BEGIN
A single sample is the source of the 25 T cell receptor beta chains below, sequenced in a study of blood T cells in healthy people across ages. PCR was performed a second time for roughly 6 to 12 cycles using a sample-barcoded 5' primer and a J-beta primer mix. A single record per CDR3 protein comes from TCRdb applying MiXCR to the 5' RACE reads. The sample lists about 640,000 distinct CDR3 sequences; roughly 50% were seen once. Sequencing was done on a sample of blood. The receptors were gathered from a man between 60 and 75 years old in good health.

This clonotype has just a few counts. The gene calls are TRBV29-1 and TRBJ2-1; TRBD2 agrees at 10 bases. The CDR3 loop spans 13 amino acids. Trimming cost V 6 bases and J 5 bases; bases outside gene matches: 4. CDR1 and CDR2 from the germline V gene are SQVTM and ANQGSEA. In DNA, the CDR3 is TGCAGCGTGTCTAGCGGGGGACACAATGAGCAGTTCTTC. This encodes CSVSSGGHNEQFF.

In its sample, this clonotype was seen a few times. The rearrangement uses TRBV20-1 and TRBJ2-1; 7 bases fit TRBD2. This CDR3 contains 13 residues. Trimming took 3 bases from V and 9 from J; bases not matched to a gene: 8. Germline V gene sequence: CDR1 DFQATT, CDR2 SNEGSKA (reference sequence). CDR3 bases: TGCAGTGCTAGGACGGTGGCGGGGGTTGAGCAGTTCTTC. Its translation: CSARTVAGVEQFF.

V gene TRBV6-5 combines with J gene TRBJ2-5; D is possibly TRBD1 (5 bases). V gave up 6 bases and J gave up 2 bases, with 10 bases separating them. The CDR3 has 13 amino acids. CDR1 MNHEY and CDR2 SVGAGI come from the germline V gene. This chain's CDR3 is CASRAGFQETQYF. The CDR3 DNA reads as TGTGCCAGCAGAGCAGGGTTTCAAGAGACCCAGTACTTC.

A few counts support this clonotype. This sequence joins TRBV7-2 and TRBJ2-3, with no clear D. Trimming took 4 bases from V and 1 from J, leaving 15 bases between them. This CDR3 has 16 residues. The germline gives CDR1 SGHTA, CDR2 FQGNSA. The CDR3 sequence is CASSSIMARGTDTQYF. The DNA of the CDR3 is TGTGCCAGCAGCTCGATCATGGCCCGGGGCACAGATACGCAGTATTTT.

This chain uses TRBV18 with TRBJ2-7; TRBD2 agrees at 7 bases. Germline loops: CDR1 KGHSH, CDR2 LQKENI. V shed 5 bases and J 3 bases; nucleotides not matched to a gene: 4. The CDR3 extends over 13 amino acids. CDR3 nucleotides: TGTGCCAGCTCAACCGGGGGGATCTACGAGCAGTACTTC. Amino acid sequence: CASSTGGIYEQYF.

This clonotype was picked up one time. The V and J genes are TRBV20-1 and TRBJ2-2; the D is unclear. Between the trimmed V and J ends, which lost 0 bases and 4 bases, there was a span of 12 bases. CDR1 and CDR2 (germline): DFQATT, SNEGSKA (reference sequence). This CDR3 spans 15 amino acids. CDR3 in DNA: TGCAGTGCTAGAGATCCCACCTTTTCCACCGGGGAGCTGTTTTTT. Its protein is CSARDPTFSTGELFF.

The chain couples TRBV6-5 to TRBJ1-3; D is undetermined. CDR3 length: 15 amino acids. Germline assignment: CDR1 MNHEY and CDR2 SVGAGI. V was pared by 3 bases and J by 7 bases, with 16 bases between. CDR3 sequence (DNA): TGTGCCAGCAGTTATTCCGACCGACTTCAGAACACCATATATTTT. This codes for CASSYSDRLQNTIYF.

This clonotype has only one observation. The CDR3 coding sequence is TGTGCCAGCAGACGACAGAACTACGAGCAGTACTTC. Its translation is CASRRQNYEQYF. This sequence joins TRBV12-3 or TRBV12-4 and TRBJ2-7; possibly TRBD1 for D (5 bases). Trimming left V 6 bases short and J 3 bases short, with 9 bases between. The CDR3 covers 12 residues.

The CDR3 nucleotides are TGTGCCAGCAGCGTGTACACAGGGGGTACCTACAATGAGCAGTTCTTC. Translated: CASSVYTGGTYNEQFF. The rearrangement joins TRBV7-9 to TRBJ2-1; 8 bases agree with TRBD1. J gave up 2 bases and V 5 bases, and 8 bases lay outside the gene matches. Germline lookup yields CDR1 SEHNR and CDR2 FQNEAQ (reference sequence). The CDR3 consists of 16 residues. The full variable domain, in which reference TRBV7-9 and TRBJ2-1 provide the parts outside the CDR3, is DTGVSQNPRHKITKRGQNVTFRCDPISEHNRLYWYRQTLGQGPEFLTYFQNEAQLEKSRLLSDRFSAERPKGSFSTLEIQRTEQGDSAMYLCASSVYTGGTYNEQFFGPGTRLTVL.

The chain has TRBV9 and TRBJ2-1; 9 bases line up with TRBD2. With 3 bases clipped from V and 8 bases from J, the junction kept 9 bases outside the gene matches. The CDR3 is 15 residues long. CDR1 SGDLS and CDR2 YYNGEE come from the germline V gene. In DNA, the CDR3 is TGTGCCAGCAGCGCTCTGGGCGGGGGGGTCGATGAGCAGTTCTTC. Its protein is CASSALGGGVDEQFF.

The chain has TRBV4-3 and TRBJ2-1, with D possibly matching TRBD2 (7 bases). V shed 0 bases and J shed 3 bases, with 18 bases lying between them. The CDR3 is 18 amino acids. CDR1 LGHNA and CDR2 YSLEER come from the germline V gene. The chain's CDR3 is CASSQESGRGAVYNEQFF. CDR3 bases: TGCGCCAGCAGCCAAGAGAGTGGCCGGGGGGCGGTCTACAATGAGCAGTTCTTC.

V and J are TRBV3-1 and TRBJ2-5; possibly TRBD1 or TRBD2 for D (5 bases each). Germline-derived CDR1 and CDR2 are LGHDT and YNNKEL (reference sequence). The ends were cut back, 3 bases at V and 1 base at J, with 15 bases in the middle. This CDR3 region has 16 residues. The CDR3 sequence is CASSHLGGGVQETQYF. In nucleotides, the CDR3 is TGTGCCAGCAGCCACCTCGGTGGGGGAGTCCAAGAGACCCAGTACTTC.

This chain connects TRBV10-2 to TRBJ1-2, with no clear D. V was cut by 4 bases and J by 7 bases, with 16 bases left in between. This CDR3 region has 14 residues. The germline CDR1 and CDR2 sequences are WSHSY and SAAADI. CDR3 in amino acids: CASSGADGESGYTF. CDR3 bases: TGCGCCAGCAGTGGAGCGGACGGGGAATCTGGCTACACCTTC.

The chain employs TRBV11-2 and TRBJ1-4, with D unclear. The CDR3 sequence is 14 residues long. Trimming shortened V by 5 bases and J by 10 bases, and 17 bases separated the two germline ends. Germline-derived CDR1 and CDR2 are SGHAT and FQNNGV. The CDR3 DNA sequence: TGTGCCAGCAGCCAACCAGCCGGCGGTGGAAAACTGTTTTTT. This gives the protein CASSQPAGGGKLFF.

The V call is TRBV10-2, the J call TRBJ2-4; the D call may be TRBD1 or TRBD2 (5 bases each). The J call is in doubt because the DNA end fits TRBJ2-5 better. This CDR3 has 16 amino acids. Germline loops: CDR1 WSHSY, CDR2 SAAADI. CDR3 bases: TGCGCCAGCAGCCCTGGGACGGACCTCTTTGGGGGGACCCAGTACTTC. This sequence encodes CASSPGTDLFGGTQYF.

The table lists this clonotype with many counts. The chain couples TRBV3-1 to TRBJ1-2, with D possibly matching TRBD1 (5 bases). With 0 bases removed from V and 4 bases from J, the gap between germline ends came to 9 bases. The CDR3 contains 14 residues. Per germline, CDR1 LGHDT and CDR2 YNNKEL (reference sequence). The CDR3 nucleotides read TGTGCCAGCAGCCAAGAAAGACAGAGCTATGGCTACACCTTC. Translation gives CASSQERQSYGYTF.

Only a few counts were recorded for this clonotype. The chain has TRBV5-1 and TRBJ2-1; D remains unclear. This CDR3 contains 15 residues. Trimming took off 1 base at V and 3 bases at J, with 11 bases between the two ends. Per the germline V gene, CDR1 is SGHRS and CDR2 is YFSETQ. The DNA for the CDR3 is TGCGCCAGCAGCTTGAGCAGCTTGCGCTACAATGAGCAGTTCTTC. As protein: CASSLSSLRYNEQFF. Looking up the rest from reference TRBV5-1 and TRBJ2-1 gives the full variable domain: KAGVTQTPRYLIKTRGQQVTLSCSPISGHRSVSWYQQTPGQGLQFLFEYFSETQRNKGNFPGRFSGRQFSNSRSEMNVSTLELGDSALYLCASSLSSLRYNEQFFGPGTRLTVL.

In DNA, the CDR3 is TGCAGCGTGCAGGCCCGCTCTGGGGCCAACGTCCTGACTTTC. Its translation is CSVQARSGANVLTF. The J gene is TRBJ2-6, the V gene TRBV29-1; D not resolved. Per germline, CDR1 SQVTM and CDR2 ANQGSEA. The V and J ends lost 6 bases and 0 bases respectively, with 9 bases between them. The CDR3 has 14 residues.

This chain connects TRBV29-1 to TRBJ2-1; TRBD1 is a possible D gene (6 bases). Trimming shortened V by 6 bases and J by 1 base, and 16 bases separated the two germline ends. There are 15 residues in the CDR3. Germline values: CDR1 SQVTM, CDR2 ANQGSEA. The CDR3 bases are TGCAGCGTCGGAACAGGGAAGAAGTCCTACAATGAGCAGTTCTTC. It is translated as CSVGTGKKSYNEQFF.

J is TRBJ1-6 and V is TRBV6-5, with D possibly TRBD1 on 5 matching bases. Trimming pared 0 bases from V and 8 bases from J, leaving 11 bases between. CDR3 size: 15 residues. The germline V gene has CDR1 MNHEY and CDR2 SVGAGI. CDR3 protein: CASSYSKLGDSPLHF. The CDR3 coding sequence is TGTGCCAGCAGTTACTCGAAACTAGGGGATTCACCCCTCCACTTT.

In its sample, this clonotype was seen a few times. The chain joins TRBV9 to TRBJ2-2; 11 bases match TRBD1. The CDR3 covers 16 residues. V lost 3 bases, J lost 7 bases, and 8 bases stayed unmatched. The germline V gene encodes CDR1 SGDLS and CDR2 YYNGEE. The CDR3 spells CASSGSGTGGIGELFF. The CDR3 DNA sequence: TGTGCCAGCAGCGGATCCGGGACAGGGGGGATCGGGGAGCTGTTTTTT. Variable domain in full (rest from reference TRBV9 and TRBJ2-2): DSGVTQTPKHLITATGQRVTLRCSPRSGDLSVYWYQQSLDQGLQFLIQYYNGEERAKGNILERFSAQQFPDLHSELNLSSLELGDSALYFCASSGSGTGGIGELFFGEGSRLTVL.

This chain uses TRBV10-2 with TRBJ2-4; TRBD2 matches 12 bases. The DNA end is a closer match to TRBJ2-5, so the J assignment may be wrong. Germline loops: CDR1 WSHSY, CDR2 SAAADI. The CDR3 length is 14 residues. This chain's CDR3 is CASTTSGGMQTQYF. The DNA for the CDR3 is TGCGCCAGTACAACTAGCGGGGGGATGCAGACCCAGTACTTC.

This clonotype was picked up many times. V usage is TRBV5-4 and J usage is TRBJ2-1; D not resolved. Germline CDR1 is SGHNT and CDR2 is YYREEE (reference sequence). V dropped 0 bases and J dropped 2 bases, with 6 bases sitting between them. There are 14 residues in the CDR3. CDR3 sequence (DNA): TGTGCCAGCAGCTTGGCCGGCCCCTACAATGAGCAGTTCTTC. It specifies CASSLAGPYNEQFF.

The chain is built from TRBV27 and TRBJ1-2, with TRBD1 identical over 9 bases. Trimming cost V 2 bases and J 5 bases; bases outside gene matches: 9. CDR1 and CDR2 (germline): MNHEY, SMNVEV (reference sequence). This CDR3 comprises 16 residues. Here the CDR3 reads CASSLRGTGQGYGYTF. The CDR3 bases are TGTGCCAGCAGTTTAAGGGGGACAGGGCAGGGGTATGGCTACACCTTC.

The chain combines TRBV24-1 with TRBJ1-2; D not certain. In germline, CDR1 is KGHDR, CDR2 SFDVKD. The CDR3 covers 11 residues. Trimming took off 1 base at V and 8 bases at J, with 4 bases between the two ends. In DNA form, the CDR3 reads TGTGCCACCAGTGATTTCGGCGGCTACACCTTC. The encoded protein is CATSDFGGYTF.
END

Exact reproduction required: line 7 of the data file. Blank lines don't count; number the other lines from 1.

This clonotype was picked up one time. The V and J genes are TRBV20-1 and TRBJ2-2; the D is unclear. Between the trimmed V and J ends, which lost 0 bases and 4 bases, there was a span of 12 bases. CDR1 and CDR2 (germline): DFQATT, SNEGSKA (reference sequence). This CDR3 spans 15 amino acids. CDR3 in DNA: TGCAGTGCTAGAGATCCCACCTTTTCCACCGGGGAGCTGTTTTTT. Its protein is CSARDPTFSTGELFF.